Wouldn't it be better if we could integrate our applications and traffic in a natural, Kubernetes-native way? The built-in Ingress resource solves common access problems and empowers users to build software for handling custom traffic patterns.


Gerred Dillon

Sr. Solutions Architect, Deis
Gerred Dillon is a Sr. Solutions Architect with Deis, where he works with customers to implement Kubernetes clusters and develop custom software on them. With a deep background in platform engineering, he is working to expand the Kubernetes tools ecosystem to enable all developers... Read More →

Tuesday November 8, 2016 2:00pm - 2:40pm PST
Grand Ballroom B

2:50pm PST

Running Multiple Schedulers in Kubernetes - Xiaoning Ding, Huawei
In this session we will talk about the mechanism of supporting multi schedulers in a Kubernetes cluster. First we will give an overview of multi-scheduler frameworks in various cluster management systems, including its evolution, the pros and cons of each different architecture. Then we will talk about how multi schedulers are currently supported in Kubernetes. We will also introduce a new multi-scheduler framework designed by Huawei PaaS team, which is inspired by the Omega paper but with lots of improvements. The framework is based on the general idea of optimistic concurrent control and global shared state. It includes lots of enhanced features like multi-level conflict criteria, various state synchronization mechanisms, priority-based conflict resolution, batch commit, policy management, etc.

avatar for Xiaoning Ding

Xiaoning Ding

Principal Architect, Huawei
Xiaoning Ding is an architect in Huawei PaaS cloud computing team based in Seattle. His primary interest areas are cluster resource management and scheduling. Prior to joining Huawei Xiaoning worked on data integration, RDBMS and Cloud area in Microsoft. Xiaoning holds a Ph.D degree... Read More →

Tuesday November 8, 2016 2:50pm - 3:30pm PST
Grand Ballroom B

3:40pm PST

Kubernetes Networking Panel: Collaborate on the Spec, Compete on Execution - Moderated by Robert Starmer, Kumulus & Susan Wu, Midokura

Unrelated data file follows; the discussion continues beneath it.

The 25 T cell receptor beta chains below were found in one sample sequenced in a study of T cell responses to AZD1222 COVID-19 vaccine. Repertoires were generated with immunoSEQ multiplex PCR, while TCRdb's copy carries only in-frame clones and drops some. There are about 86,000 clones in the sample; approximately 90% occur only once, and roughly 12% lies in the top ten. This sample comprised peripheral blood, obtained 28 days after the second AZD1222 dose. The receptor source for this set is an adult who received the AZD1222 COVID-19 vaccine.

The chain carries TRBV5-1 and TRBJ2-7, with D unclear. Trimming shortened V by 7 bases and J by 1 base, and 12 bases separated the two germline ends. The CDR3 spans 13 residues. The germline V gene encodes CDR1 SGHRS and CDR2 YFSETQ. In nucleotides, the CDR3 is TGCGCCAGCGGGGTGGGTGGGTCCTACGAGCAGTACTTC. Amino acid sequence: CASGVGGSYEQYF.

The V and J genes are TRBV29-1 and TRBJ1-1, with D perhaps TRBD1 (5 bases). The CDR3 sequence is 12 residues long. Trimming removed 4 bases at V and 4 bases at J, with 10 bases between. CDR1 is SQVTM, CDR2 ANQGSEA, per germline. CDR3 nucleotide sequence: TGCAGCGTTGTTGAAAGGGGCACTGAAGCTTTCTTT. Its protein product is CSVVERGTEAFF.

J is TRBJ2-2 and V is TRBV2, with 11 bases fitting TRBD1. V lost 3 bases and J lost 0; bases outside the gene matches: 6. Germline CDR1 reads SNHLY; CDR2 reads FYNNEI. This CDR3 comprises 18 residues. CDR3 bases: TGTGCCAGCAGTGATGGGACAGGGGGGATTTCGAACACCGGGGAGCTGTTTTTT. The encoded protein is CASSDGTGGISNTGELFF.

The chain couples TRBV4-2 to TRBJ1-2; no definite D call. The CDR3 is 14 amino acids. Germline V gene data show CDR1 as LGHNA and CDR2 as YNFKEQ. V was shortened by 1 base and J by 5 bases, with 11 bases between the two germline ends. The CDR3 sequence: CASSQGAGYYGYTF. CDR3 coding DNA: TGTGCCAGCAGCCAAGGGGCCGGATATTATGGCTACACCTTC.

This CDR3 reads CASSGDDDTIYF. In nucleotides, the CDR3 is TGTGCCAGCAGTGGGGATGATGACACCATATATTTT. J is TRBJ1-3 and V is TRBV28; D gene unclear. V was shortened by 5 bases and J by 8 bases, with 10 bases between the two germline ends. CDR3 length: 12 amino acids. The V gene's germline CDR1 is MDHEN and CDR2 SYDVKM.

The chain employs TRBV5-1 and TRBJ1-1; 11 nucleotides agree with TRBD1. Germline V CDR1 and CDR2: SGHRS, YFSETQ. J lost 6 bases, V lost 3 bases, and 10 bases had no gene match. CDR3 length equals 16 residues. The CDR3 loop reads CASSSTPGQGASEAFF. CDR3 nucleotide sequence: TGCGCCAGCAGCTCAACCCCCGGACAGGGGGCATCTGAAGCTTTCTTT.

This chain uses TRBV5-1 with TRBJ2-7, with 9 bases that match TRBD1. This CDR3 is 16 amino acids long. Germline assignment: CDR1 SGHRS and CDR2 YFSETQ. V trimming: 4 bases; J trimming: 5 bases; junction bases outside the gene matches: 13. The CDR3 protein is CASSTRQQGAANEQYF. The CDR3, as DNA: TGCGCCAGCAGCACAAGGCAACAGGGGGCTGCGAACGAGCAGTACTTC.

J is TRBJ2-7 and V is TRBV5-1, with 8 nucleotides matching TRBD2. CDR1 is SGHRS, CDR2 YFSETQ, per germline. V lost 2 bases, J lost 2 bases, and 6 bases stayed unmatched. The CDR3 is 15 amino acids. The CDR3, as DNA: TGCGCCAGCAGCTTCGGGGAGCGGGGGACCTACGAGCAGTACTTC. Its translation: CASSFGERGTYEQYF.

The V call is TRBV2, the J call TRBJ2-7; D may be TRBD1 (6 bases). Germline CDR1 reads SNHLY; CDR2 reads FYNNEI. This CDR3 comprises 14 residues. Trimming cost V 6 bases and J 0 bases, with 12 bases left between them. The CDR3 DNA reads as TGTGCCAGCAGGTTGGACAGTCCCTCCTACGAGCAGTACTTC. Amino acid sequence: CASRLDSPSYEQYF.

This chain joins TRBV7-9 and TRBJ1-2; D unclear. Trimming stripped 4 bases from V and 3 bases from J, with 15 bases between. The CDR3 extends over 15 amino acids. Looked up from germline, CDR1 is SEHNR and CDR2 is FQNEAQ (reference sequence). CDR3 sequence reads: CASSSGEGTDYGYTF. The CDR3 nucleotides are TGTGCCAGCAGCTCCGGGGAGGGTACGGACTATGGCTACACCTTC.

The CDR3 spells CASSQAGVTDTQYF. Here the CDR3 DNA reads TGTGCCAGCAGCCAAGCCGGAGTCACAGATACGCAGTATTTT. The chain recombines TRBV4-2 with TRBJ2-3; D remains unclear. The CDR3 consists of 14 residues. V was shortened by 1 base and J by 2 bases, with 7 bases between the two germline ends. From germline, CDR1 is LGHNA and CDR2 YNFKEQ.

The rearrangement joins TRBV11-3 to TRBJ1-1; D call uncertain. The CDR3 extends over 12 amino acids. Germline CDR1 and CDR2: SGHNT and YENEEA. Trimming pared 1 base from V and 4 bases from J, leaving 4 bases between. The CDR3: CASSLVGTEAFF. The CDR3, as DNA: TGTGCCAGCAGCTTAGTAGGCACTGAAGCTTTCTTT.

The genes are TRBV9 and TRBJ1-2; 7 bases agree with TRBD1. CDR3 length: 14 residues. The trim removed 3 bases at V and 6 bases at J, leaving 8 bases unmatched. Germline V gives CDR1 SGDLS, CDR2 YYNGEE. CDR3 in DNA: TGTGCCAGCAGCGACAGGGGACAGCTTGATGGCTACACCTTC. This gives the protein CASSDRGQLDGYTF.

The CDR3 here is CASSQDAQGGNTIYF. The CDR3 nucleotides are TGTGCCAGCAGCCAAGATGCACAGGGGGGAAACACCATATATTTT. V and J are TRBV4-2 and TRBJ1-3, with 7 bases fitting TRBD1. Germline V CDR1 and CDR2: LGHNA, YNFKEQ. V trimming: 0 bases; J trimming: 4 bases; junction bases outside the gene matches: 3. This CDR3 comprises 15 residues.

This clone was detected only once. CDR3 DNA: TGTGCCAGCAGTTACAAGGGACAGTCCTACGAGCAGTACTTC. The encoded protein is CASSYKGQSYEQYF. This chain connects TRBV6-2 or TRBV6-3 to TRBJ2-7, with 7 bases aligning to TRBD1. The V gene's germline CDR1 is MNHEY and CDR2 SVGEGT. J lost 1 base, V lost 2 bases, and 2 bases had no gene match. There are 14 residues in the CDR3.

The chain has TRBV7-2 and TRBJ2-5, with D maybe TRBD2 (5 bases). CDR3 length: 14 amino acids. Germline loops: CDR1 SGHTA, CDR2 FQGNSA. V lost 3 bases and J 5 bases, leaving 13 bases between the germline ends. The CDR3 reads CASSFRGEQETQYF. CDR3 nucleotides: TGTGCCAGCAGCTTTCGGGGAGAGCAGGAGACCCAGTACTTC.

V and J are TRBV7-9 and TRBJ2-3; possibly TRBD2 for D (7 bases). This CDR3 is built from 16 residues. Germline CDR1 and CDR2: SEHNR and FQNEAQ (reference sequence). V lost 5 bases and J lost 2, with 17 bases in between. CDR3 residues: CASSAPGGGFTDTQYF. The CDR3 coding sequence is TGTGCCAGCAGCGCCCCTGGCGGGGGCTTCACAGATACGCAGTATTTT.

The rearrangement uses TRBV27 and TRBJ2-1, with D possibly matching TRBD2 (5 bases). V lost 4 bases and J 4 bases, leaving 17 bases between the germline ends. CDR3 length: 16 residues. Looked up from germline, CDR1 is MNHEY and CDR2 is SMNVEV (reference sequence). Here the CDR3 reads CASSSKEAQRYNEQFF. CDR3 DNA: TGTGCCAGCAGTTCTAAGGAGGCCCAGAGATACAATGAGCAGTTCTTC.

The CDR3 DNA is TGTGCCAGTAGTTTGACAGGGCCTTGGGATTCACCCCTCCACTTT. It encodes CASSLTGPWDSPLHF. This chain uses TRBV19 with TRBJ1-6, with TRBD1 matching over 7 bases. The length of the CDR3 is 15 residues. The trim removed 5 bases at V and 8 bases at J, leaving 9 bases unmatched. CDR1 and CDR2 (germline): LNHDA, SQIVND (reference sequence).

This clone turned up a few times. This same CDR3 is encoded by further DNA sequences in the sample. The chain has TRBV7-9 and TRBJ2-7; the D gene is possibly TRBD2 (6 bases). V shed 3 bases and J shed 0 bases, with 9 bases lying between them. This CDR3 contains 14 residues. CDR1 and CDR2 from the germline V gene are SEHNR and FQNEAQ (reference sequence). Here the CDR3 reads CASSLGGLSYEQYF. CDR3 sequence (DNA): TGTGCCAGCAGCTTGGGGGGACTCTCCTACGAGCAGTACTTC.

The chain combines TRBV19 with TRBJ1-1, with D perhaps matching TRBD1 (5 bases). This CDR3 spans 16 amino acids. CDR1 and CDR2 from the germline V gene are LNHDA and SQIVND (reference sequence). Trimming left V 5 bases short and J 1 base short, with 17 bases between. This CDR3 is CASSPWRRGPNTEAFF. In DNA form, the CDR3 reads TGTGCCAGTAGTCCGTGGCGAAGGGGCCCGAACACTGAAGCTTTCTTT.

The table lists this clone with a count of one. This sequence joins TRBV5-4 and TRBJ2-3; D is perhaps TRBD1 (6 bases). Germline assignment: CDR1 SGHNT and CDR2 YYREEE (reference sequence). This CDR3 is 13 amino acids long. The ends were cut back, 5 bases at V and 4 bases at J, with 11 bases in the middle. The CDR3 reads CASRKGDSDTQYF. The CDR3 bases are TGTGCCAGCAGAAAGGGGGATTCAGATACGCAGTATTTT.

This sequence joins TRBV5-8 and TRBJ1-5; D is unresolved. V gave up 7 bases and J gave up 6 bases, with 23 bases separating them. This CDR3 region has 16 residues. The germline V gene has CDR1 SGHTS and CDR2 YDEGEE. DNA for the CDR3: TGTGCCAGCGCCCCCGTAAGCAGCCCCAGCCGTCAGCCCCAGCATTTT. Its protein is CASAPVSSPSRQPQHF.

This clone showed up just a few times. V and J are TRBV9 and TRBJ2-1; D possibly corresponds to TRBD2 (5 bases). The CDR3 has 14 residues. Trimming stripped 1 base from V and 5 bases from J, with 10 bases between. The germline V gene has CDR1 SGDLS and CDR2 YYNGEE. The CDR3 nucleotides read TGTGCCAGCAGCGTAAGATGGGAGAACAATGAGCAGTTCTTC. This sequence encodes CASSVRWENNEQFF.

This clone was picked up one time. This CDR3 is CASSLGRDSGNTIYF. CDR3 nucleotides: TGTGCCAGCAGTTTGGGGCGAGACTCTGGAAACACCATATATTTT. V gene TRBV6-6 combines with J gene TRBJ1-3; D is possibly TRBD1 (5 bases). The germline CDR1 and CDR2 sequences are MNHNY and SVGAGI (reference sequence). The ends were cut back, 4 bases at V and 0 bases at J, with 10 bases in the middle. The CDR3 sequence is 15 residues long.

Kubernetes assumes that pods can communicate with other pods, regardless of which host they land on. Every pod has its own IP address and there’s no need to explicitly create links between pods. Mapping container ports to host ports is unnecessary.
This is an elegant design where pods can be treated much like VMs or physical hosts from the perspectives of port allocation, naming, service discovery, load balancing, application configuration and migration.

A group of people passionate about this topic from several leading and respected technology companies got together recently to form a Special Interest Group (SIG) to design the specification. The same companies that collaborated on the spec also compete on the implementation as long as they follow the following fundamental requirements (barring any intentional network segmentation policies):

• All containers can communicate with all other containers without NAT;
• All nodes can communicate with all containers (and vice-versa) without NAT;
• The IP that a container sees itself as is the same IP that others see it as.

Open source is a truly fascinating new world where people working for complementary and/or competing technologies can work together and accomplish a common goal.
This is the case of the Kubernetes Networking Special Interest Group (Kubernetes-networking-sig). The group banded together to help solve the following four networking problems:

1. Highly-coupled container-to-container communications;
2. Pod-to-Pod communications;
3. Pod-to-Service communications;
4. External-to-internal communications.